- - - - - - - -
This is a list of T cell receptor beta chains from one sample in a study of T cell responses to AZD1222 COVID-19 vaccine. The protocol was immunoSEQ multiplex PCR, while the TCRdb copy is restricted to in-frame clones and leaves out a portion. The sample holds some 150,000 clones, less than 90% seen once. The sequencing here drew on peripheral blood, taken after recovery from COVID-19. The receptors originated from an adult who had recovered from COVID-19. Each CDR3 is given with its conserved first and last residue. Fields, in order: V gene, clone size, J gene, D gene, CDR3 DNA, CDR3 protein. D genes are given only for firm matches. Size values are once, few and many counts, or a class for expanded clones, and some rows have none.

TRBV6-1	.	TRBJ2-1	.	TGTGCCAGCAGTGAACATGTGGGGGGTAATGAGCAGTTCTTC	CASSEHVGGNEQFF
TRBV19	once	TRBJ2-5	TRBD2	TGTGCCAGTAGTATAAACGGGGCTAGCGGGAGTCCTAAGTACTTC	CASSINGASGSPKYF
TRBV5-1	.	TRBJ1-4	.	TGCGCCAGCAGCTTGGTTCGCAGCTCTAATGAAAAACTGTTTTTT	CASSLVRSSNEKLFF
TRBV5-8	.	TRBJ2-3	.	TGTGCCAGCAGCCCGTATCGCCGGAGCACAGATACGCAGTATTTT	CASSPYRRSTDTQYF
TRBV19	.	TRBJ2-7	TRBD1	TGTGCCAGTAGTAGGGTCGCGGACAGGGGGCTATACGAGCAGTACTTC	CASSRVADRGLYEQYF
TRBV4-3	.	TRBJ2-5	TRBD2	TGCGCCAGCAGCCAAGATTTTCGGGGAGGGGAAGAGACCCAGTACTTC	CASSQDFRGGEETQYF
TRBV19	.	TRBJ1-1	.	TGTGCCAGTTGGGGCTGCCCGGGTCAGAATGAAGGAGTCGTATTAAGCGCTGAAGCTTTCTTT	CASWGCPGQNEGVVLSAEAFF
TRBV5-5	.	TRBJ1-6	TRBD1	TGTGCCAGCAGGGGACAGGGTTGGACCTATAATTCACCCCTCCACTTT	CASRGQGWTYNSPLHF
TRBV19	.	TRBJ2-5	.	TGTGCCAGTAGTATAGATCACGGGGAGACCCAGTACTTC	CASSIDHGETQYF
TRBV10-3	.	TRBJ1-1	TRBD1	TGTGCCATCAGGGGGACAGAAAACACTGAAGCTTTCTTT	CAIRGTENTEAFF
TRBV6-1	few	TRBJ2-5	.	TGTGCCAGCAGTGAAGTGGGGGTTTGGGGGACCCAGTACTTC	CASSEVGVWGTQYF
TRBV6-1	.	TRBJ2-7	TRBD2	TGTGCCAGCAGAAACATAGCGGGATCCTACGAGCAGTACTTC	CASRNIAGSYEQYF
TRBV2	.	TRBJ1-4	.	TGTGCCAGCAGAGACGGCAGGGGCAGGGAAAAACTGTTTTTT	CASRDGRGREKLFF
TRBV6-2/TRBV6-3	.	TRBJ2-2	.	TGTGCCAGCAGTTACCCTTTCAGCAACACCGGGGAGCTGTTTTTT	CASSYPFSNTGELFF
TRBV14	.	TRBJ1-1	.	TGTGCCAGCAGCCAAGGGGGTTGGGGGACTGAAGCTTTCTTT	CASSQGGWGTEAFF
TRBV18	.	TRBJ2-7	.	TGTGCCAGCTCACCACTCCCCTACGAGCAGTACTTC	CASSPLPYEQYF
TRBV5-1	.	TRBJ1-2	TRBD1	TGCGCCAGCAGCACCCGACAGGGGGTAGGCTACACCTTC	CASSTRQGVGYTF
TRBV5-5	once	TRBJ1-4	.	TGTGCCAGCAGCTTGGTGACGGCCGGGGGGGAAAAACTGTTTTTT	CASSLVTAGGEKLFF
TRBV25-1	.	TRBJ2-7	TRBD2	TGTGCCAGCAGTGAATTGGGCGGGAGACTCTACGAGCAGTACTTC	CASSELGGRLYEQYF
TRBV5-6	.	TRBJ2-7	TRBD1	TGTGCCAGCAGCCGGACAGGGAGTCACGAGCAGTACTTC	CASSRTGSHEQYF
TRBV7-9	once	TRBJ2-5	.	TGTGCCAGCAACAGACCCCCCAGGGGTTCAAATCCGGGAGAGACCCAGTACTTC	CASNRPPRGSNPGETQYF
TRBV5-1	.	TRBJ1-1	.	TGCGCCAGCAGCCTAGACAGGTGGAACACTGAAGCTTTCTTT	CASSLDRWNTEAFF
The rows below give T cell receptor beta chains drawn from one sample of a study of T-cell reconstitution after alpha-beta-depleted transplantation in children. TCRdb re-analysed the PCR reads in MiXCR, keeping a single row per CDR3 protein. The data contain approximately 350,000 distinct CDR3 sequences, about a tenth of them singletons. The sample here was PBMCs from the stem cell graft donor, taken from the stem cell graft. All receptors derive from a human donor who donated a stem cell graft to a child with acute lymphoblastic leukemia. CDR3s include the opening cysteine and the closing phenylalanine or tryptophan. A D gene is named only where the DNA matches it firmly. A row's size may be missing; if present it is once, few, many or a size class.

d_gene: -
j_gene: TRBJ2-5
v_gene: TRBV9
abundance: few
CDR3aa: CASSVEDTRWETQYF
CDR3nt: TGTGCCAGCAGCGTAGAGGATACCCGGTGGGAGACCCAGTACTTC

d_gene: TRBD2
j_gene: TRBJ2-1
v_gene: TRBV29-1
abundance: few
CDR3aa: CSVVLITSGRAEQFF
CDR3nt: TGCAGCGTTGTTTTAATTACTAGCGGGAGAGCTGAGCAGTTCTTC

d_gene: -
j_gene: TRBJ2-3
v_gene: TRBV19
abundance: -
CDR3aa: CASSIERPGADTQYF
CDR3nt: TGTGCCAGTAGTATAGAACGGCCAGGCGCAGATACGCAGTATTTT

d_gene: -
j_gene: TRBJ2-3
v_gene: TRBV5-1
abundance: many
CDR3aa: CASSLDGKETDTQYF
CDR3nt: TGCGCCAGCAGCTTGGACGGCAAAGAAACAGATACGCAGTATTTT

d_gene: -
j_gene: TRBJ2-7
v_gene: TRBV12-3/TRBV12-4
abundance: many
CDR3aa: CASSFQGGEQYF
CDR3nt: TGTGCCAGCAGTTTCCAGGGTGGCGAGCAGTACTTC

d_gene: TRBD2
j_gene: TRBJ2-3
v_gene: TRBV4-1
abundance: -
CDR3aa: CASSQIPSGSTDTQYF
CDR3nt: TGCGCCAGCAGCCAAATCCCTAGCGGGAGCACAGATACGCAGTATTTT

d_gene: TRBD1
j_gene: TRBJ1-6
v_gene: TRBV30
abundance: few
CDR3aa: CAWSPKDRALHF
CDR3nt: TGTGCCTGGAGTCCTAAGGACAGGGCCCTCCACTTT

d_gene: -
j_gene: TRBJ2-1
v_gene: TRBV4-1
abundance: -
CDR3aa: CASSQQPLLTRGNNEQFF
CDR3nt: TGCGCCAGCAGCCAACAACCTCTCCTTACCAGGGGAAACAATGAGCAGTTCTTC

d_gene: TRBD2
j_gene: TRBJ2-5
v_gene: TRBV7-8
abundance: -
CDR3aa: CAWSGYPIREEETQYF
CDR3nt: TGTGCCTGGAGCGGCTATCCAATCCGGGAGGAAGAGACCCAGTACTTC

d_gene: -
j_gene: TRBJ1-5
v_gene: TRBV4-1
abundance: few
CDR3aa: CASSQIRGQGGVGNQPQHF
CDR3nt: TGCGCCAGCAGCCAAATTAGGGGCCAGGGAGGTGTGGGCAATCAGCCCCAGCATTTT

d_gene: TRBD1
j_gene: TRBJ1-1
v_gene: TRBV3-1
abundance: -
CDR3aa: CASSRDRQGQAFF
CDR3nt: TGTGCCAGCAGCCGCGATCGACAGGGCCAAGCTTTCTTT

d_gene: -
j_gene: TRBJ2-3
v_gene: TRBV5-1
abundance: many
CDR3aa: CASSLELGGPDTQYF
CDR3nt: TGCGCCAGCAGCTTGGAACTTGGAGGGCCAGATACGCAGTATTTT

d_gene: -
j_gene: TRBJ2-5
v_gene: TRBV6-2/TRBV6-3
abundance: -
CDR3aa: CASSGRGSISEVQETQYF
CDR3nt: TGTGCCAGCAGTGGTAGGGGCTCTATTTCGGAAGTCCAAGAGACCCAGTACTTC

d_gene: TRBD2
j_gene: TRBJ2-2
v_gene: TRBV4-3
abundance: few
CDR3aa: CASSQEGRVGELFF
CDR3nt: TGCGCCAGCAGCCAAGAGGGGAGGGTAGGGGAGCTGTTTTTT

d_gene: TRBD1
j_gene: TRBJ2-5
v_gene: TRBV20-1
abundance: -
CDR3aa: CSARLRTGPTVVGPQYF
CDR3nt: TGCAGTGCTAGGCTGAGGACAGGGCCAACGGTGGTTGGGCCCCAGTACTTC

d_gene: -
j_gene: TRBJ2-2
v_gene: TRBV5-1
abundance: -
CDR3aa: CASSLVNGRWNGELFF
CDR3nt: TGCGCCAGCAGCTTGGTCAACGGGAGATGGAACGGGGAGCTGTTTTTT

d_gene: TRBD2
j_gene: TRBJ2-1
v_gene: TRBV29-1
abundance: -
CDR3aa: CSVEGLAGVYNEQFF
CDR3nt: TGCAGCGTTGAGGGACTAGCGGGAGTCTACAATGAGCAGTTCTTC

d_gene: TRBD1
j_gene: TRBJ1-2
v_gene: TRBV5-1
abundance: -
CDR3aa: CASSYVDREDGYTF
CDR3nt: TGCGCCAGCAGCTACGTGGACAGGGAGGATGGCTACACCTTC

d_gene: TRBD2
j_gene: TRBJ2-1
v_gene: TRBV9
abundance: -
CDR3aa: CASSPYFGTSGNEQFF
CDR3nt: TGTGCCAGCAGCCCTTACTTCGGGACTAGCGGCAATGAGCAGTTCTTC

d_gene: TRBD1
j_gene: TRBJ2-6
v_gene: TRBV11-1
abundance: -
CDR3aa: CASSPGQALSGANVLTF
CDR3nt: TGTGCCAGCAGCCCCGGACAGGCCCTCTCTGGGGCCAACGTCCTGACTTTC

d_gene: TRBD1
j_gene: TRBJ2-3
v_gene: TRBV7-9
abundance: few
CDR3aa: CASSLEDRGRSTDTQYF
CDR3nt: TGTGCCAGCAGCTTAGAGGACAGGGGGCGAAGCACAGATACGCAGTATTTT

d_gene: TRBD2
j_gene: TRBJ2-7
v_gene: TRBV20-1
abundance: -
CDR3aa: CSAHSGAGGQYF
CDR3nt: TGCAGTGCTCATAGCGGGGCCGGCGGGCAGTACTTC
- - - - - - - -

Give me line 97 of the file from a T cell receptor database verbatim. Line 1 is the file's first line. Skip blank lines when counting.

d_gene: -